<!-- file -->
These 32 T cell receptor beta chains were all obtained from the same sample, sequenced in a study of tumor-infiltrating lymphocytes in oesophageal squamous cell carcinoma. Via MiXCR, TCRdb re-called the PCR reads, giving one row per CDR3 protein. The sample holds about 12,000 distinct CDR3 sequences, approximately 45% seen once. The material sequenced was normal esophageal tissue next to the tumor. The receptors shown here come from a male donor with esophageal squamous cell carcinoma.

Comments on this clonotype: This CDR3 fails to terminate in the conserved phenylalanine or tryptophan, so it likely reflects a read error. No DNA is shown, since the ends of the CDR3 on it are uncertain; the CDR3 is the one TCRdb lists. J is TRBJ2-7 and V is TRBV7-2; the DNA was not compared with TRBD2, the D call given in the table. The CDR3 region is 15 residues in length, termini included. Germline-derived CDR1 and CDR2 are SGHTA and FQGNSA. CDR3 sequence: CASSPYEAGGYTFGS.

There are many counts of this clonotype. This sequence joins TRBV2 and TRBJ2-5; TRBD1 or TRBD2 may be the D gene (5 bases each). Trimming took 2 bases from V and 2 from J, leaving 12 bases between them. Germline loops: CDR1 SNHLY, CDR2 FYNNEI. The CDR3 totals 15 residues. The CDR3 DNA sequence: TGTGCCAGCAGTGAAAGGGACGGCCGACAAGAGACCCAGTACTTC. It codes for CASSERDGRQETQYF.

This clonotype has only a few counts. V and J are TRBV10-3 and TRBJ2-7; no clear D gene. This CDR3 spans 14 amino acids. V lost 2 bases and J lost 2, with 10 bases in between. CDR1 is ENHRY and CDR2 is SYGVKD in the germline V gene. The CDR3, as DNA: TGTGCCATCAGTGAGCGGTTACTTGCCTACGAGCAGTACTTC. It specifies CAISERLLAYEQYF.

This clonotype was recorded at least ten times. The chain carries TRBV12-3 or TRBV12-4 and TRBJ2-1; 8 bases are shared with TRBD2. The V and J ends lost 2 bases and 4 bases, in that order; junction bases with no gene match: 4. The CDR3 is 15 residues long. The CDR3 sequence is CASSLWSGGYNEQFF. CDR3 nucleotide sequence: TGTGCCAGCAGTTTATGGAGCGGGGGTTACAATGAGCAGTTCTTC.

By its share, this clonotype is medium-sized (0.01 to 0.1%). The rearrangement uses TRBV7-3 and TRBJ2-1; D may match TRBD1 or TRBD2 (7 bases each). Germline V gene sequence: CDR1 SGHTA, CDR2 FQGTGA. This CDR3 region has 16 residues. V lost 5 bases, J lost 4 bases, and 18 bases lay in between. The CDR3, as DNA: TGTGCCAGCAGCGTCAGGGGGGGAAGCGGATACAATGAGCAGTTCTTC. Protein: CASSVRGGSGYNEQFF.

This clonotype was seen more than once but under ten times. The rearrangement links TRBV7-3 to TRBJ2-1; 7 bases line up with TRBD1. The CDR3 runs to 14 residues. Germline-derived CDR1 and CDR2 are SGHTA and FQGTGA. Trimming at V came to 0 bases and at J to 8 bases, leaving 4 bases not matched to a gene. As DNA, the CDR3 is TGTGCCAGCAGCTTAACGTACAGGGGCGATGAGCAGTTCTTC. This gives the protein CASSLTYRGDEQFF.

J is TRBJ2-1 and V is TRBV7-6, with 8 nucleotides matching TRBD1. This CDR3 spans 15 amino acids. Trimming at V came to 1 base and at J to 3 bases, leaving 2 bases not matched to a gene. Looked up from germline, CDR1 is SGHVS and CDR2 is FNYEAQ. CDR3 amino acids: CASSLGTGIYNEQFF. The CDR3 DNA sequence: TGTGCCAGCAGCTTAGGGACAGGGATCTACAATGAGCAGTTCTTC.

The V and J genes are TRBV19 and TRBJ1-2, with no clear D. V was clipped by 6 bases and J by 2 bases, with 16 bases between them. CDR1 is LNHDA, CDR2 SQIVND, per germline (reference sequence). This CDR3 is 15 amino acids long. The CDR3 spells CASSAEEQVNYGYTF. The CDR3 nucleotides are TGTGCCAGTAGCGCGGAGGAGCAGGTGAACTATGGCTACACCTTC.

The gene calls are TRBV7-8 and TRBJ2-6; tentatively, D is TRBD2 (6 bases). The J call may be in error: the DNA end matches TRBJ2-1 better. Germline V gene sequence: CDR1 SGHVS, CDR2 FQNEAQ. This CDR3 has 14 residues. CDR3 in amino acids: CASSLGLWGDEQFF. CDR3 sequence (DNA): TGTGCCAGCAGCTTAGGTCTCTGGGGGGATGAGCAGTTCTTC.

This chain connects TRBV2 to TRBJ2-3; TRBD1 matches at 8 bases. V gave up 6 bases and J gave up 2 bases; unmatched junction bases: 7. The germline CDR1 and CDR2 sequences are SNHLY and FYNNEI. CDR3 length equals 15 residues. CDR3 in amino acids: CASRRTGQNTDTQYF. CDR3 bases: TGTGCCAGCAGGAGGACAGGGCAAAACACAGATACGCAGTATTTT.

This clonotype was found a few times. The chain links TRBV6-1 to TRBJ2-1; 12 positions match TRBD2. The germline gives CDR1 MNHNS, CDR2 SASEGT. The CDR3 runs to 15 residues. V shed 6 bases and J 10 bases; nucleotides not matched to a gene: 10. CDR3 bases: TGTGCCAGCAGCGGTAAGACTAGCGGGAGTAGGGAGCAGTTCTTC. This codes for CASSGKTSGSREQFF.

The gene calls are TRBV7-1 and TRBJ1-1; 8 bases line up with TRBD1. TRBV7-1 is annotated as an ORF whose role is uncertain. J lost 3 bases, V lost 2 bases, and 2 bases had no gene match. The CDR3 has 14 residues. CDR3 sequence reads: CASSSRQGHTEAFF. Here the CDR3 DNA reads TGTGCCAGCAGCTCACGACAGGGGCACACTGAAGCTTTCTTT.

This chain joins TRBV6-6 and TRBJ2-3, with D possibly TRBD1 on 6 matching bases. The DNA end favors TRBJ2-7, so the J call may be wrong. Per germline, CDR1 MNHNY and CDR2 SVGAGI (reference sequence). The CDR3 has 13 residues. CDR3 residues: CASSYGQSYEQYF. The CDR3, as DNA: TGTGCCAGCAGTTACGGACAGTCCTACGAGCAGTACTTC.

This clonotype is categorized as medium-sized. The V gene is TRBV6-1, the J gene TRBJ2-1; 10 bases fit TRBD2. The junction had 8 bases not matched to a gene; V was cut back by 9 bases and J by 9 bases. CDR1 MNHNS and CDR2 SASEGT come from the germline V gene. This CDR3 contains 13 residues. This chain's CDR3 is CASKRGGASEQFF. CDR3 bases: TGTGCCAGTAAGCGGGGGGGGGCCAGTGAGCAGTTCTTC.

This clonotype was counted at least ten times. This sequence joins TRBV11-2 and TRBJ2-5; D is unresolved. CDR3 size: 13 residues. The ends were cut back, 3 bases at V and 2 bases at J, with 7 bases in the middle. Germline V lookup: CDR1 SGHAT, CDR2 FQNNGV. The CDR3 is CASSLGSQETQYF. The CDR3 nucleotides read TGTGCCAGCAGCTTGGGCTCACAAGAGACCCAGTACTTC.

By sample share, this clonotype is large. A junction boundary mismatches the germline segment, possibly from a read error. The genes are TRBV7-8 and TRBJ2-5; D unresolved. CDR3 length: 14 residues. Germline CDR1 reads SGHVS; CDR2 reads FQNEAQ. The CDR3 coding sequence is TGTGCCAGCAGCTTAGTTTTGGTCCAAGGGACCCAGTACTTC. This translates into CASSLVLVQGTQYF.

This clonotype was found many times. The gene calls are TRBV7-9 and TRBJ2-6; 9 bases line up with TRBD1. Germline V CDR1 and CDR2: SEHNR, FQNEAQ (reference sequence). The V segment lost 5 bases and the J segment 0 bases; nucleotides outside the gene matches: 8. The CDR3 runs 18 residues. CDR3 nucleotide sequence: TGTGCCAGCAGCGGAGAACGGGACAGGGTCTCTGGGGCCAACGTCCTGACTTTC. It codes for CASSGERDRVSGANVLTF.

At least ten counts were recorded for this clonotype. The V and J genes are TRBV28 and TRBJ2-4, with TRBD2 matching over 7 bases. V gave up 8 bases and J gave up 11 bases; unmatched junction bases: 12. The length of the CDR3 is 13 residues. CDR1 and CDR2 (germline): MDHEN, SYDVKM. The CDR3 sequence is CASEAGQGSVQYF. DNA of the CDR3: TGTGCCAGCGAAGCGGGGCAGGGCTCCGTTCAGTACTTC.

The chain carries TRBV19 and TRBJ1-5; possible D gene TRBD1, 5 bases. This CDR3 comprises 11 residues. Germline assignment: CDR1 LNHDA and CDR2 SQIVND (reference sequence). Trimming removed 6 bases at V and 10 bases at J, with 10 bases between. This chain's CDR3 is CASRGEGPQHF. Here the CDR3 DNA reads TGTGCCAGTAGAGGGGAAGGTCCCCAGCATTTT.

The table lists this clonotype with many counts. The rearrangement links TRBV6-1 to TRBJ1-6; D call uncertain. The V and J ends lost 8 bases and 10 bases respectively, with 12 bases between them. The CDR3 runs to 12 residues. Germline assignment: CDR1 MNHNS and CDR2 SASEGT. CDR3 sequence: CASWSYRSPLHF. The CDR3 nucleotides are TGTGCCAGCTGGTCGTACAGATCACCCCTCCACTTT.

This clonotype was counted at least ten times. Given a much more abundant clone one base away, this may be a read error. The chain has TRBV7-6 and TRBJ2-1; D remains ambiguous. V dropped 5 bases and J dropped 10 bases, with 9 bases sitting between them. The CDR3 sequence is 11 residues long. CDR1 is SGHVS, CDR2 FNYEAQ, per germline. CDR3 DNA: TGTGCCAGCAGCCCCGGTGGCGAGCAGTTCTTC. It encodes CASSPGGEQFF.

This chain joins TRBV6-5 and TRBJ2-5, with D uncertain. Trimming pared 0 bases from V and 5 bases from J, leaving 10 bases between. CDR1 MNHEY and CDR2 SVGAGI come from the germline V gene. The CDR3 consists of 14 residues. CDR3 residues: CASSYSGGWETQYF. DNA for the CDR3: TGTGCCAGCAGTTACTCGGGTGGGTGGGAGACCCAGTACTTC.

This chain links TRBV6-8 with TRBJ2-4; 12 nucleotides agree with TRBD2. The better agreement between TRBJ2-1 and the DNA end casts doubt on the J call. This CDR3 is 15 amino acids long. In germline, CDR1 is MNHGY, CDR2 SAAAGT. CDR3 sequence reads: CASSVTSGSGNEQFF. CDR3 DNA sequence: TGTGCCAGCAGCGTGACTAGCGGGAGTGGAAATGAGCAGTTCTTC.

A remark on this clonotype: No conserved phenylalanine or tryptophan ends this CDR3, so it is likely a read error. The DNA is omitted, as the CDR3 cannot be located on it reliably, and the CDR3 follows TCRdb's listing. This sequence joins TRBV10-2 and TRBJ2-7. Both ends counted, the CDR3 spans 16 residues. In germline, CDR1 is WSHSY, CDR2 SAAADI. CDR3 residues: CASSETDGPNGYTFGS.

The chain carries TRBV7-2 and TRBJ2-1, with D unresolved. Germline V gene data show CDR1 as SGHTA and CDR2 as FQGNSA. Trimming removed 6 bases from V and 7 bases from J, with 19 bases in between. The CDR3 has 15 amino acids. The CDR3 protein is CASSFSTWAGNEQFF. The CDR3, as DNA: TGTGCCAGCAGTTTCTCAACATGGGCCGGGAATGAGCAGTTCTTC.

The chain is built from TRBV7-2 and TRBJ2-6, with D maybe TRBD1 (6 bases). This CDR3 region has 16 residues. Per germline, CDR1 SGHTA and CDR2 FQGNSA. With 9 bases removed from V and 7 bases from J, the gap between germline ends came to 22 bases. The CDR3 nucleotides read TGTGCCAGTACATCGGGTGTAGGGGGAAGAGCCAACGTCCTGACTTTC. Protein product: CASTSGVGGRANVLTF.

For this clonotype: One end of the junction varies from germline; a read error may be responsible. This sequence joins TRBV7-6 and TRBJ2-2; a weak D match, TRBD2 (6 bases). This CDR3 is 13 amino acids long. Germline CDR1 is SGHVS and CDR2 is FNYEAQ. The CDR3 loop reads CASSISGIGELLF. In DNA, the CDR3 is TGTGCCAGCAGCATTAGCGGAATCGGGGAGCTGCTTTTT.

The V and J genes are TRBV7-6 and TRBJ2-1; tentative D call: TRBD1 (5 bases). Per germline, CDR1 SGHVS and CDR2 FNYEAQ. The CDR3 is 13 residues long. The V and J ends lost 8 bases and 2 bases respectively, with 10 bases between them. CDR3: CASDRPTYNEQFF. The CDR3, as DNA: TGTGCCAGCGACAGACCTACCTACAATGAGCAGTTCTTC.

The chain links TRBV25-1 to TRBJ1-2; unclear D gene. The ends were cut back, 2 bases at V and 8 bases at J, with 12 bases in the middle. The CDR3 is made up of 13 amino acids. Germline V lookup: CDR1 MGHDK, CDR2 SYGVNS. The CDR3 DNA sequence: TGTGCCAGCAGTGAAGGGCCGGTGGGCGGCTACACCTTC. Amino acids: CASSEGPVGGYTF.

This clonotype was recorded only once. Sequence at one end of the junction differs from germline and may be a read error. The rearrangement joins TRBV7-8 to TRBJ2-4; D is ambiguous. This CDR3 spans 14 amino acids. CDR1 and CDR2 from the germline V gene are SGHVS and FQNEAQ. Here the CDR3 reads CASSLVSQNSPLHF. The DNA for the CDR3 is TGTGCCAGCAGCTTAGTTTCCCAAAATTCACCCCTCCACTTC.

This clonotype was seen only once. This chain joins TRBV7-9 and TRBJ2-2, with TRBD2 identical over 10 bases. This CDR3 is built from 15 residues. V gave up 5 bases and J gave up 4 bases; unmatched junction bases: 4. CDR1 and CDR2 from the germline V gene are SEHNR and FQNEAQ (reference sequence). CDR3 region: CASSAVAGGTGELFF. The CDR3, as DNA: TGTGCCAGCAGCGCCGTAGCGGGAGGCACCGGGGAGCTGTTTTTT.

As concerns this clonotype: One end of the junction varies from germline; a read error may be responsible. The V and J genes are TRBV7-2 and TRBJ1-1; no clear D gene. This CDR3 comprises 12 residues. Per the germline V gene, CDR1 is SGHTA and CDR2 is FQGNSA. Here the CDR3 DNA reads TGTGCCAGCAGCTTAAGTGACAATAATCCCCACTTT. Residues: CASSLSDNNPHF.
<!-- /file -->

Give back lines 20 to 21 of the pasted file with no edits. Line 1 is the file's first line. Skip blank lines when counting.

The chain carries TRBV19 and TRBJ1-5; possible D gene TRBD1, 5 bases. This CDR3 comprises 11 residues. Germline assignment: CDR1 LNHDA and CDR2 SQIVND (reference sequence). Trimming removed 6 bases at V and 10 bases at J, with 10 bases between. This chain's CDR3 is CASRGEGPQHF. Here the CDR3 DNA reads TGTGCCAGTAGAGGGGAAGGTCCCCAGCATTTT.

The table lists this clonotype with many counts. The rearrangement links TRBV6-1 to TRBJ1-6; D call uncertain. The V and J ends lost 8 bases and 10 bases respectively, with 12 bases between them. The CDR3 runs to 12 residues. Germline assignment: CDR1 MNHNS and CDR2 SASEGT. CDR3 sequence: CASWSYRSPLHF. The CDR3 nucleotides are TGTGCCAGCTGGTCGTACAGATCACCCCTCCACTTT.